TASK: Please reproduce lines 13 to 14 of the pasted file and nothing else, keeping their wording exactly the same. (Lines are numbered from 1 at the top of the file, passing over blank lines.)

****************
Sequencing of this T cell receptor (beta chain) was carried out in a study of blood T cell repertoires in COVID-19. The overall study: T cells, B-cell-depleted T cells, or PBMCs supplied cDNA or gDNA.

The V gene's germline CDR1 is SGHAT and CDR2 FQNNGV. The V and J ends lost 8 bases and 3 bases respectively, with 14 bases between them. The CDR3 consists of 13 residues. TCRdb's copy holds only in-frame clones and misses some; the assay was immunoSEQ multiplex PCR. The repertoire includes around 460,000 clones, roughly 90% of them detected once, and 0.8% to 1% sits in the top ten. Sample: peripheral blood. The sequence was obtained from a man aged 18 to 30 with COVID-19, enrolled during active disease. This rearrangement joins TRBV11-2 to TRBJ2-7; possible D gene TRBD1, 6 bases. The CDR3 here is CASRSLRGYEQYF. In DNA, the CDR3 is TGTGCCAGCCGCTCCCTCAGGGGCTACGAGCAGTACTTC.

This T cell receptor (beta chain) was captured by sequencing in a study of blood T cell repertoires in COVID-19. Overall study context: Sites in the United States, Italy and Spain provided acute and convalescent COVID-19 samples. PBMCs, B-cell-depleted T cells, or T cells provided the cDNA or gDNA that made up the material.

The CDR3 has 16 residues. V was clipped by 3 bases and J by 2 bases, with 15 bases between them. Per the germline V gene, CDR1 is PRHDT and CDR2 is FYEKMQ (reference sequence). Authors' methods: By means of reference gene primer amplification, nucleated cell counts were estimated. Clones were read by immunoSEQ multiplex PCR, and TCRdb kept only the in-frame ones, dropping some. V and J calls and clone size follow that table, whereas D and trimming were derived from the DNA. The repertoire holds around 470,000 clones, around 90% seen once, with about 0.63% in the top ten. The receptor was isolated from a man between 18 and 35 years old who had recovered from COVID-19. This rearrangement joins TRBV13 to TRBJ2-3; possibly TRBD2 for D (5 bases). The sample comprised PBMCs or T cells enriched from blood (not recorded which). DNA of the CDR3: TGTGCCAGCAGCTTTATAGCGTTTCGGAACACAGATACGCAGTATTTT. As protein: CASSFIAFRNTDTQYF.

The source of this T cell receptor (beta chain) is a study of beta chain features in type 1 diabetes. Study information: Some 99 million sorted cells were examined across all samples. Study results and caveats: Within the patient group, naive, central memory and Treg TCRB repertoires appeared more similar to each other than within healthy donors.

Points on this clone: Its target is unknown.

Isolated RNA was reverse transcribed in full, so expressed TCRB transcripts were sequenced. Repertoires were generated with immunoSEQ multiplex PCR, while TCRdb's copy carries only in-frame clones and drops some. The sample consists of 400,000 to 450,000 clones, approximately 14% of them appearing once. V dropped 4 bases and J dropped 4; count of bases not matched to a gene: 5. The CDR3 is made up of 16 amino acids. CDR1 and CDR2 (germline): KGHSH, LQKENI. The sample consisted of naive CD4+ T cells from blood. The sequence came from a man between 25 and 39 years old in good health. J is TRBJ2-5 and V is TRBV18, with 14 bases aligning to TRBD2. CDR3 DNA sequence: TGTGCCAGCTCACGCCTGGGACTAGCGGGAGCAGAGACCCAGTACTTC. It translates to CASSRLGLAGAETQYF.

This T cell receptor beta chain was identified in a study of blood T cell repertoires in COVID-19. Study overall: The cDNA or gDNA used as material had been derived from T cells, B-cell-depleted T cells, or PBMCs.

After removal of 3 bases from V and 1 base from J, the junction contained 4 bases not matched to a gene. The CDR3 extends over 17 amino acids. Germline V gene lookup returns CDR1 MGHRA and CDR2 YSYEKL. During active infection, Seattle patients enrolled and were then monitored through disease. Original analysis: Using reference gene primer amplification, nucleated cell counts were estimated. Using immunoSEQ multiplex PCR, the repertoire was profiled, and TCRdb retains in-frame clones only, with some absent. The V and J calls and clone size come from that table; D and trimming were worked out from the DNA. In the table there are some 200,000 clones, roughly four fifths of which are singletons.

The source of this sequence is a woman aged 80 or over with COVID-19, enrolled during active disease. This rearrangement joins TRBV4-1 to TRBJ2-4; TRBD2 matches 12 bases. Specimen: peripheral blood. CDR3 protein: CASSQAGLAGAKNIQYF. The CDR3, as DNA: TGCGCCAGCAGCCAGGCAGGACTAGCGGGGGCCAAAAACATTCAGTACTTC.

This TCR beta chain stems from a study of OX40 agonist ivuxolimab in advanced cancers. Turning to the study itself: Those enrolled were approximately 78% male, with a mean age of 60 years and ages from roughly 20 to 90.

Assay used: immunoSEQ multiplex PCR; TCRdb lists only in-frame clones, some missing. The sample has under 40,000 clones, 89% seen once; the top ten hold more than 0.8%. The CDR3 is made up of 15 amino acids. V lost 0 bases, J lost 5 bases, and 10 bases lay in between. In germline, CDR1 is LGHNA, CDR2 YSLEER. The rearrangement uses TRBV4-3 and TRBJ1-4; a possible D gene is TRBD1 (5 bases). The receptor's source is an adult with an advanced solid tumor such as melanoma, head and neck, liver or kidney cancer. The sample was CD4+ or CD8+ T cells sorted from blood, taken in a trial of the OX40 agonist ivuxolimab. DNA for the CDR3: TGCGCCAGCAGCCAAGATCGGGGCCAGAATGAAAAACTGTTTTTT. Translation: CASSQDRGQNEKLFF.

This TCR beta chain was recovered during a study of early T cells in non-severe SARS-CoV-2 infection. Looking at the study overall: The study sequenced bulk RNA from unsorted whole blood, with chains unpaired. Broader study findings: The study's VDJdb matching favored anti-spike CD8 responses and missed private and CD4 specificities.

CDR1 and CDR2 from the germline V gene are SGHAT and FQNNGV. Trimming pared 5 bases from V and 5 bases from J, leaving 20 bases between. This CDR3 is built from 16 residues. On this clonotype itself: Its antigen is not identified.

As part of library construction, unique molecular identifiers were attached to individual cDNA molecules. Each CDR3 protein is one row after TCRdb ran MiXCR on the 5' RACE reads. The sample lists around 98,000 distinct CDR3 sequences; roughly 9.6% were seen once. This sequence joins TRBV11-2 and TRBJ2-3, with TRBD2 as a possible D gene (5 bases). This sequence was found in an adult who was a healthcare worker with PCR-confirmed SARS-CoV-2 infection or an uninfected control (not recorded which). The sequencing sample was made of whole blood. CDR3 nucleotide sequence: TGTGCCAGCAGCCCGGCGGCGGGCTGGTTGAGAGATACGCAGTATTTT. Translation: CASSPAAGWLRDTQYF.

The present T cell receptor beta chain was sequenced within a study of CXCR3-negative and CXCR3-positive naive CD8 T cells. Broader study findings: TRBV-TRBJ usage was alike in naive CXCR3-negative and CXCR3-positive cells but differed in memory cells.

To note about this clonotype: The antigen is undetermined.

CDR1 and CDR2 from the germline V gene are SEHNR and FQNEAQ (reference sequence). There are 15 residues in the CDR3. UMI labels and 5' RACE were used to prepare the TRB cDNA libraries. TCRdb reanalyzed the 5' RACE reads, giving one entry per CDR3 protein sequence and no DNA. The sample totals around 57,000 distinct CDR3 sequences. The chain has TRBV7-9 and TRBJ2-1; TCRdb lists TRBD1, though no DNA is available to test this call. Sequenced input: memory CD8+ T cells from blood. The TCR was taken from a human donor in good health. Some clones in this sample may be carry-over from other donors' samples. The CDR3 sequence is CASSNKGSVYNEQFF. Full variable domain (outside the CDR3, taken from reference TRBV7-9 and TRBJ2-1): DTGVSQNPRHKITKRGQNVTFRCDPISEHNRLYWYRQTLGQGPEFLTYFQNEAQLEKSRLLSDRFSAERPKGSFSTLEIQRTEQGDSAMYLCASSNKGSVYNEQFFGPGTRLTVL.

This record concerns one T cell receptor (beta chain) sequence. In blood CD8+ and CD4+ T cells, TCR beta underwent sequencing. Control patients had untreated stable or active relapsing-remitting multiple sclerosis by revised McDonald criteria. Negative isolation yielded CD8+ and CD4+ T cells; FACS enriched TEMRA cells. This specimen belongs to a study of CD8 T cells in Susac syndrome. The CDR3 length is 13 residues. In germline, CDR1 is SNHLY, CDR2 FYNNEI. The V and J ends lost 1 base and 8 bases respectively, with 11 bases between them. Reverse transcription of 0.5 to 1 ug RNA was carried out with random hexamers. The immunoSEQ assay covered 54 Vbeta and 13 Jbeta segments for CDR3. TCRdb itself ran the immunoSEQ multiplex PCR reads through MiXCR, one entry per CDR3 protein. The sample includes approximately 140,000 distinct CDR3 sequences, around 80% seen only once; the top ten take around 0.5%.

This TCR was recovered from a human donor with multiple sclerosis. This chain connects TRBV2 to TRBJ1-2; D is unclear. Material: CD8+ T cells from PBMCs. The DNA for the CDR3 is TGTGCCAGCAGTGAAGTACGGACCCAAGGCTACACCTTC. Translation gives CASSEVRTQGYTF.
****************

This TCR beta chain was recovered during a study of early T cells in non-severe SARS-CoV-2 infection. Looking at the study overall: The study sequenced bulk RNA from unsorted whole blood, with chains unpaired. Broader study findings: The study's VDJdb matching favored anti-spike CD8 responses and missed private and CD4 specificities.

CDR1 and CDR2 from the germline V gene are SGHAT and FQNNGV. Trimming pared 5 bases from V and 5 bases from J, leaving 20 bases between. This CDR3 is built from 16 residues. On this clonotype itself: Its antigen is not identified.